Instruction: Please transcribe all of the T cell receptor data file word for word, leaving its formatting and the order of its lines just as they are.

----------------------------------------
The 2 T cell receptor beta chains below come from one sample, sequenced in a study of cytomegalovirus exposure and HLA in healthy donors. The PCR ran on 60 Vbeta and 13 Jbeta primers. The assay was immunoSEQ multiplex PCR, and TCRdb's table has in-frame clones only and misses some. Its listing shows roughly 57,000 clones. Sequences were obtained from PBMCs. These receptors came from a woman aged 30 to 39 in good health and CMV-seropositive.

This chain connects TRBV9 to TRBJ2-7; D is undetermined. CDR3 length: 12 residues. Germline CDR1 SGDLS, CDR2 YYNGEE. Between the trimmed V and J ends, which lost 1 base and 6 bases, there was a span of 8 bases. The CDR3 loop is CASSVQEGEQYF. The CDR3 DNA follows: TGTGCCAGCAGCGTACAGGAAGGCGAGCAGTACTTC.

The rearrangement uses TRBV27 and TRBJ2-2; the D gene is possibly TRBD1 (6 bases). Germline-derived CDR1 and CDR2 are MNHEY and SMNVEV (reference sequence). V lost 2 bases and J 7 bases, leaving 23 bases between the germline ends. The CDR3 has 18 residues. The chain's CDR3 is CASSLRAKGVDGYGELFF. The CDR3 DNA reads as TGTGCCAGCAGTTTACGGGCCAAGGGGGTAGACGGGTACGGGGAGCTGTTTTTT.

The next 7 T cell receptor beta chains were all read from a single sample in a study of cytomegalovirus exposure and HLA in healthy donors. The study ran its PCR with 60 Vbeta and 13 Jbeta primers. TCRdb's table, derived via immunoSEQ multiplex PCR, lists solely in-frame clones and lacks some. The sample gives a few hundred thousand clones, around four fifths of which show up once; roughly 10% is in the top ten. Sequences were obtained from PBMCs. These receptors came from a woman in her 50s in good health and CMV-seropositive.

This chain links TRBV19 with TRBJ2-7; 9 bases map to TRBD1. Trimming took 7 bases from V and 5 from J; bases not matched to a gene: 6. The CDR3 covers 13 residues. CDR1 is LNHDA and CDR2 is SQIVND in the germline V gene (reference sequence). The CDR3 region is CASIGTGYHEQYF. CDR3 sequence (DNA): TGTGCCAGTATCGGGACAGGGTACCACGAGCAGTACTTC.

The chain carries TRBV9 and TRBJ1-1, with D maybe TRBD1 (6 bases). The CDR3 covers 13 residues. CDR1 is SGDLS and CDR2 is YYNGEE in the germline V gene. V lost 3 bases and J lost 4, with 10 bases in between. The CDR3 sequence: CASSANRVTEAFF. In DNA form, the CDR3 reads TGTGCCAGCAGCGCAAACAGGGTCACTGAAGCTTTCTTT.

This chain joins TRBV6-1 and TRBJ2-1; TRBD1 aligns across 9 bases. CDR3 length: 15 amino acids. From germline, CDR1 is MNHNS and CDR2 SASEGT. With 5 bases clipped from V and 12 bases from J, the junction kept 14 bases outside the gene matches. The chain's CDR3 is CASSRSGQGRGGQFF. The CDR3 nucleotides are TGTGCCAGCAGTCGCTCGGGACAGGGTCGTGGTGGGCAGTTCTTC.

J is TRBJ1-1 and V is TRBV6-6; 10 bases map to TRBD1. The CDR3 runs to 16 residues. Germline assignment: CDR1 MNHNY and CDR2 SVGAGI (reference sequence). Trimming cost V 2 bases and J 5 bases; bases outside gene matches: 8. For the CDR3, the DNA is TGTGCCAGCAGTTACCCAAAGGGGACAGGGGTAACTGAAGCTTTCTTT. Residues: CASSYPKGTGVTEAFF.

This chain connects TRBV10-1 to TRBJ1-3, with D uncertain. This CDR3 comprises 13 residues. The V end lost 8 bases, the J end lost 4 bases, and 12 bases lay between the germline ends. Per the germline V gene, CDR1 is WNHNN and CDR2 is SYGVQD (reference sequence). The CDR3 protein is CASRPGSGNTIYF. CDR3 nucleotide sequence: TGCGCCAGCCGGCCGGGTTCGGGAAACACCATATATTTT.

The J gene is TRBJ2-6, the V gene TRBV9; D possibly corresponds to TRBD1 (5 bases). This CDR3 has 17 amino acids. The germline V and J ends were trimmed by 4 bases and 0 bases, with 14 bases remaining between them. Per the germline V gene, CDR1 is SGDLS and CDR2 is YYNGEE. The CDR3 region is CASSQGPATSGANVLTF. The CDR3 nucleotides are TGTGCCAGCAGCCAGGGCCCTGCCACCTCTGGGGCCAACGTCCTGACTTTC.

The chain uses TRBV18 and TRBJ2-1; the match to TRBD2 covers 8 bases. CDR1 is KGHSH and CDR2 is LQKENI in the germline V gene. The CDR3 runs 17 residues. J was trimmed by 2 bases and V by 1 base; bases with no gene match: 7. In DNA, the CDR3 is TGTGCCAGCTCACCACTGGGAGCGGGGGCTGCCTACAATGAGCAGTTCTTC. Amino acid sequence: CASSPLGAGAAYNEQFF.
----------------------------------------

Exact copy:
The 2 T cell receptor beta chains below come from one sample, sequenced in a study of cytomegalovirus exposure and HLA in healthy donors. The PCR ran on 60 Vbeta and 13 Jbeta primers. The assay was immunoSEQ multiplex PCR, and TCRdb's table has in-frame clones only and misses some. Its listing shows roughly 57,000 clones. Sequences were obtained from PBMCs. These receptors came from a woman aged 30 to 39 in good health and CMV-seropositive.

This chain connects TRBV9 to TRBJ2-7; D is undetermined. CDR3 length: 12 residues. Germline CDR1 SGDLS, CDR2 YYNGEE. Between the trimmed V and J ends, which lost 1 base and 6 bases, there was a span of 8 bases. The CDR3 loop is CASSVQEGEQYF. The CDR3 DNA follows: TGTGCCAGCAGCGTACAGGAAGGCGAGCAGTACTTC.

The rearrangement uses TRBV27 and TRBJ2-2; the D gene is possibly TRBD1 (6 bases). Germline-derived CDR1 and CDR2 are MNHEY and SMNVEV (reference sequence). V lost 2 bases and J 7 bases, leaving 23 bases between the germline ends. The CDR3 has 18 residues. The chain's CDR3 is CASSLRAKGVDGYGELFF. The CDR3 DNA reads as TGTGCCAGCAGTTTACGGGCCAAGGGGGTAGACGGGTACGGGGAGCTGTTTTTT.

The next 7 T cell receptor beta chains were all read from a single sample in a study of cytomegalovirus exposure and HLA in healthy donors. The study ran its PCR with 60 Vbeta and 13 Jbeta primers. TCRdb's table, derived via immunoSEQ multiplex PCR, lists solely in-frame clones and lacks some. The sample gives a few hundred thousand clones, around four fifths of which show up once; roughly 10% is in the top ten. Sequences were obtained from PBMCs. These receptors came from a woman in her 50s in good health and CMV-seropositive.

This chain links TRBV19 with TRBJ2-7; 9 bases map to TRBD1. Trimming took 7 bases from V and 5 from J; bases not matched to a gene: 6. The CDR3 covers 13 residues. CDR1 is LNHDA and CDR2 is SQIVND in the germline V gene (reference sequence). The CDR3 region is CASIGTGYHEQYF. CDR3 sequence (DNA): TGTGCCAGTATCGGGACAGGGTACCACGAGCAGTACTTC.

The chain carries TRBV9 and TRBJ1-1, with D maybe TRBD1 (6 bases). The CDR3 covers 13 residues. CDR1 is SGDLS and CDR2 is YYNGEE in the germline V gene. V lost 3 bases and J lost 4, with 10 bases in between. The CDR3 sequence: CASSANRVTEAFF. In DNA form, the CDR3 reads TGTGCCAGCAGCGCAAACAGGGTCACTGAAGCTTTCTTT.

This chain joins TRBV6-1 and TRBJ2-1; TRBD1 aligns across 9 bases. CDR3 length: 15 amino acids. From germline, CDR1 is MNHNS and CDR2 SASEGT. With 5 bases clipped from V and 12 bases from J, the junction kept 14 bases outside the gene matches. The chain's CDR3 is CASSRSGQGRGGQFF. The CDR3 nucleotides are TGTGCCAGCAGTCGCTCGGGACAGGGTCGTGGTGGGCAGTTCTTC.

J is TRBJ1-1 and V is TRBV6-6; 10 bases map to TRBD1. The CDR3 runs to 16 residues. Germline assignment: CDR1 MNHNY and CDR2 SVGAGI (reference sequence). Trimming cost V 2 bases and J 5 bases; bases outside gene matches: 8. For the CDR3, the DNA is TGTGCCAGCAGTTACCCAAAGGGGACAGGGGTAACTGAAGCTTTCTTT. Residues: CASSYPKGTGVTEAFF.

This chain connects TRBV10-1 to TRBJ1-3, with D uncertain. This CDR3 comprises 13 residues. The V end lost 8 bases, the J end lost 4 bases, and 12 bases lay between the germline ends. Per the germline V gene, CDR1 is WNHNN and CDR2 is SYGVQD (reference sequence). The CDR3 protein is CASRPGSGNTIYF. CDR3 nucleotide sequence: TGCGCCAGCCGGCCGGGTTCGGGAAACACCATATATTTT.

The J gene is TRBJ2-6, the V gene TRBV9; D possibly corresponds to TRBD1 (5 bases). This CDR3 has 17 amino acids. The germline V and J ends were trimmed by 4 bases and 0 bases, with 14 bases remaining between them. Per the germline V gene, CDR1 is SGDLS and CDR2 is YYNGEE. The CDR3 region is CASSQGPATSGANVLTF. The CDR3 nucleotides are TGTGCCAGCAGCCAGGGCCCTGCCACCTCTGGGGCCAACGTCCTGACTTTC.

The chain uses TRBV18 and TRBJ2-1; the match to TRBD2 covers 8 bases. CDR1 is KGHSH and CDR2 is LQKENI in the germline V gene. The CDR3 runs 17 residues. J was trimmed by 2 bases and V by 1 base; bases with no gene match: 7. In DNA, the CDR3 is TGTGCCAGCTCACCACTGGGAGCGGGGGCTGCCTACAATGAGCAGTTCTTC. Amino acid sequence: CASSPLGAGAAYNEQFF.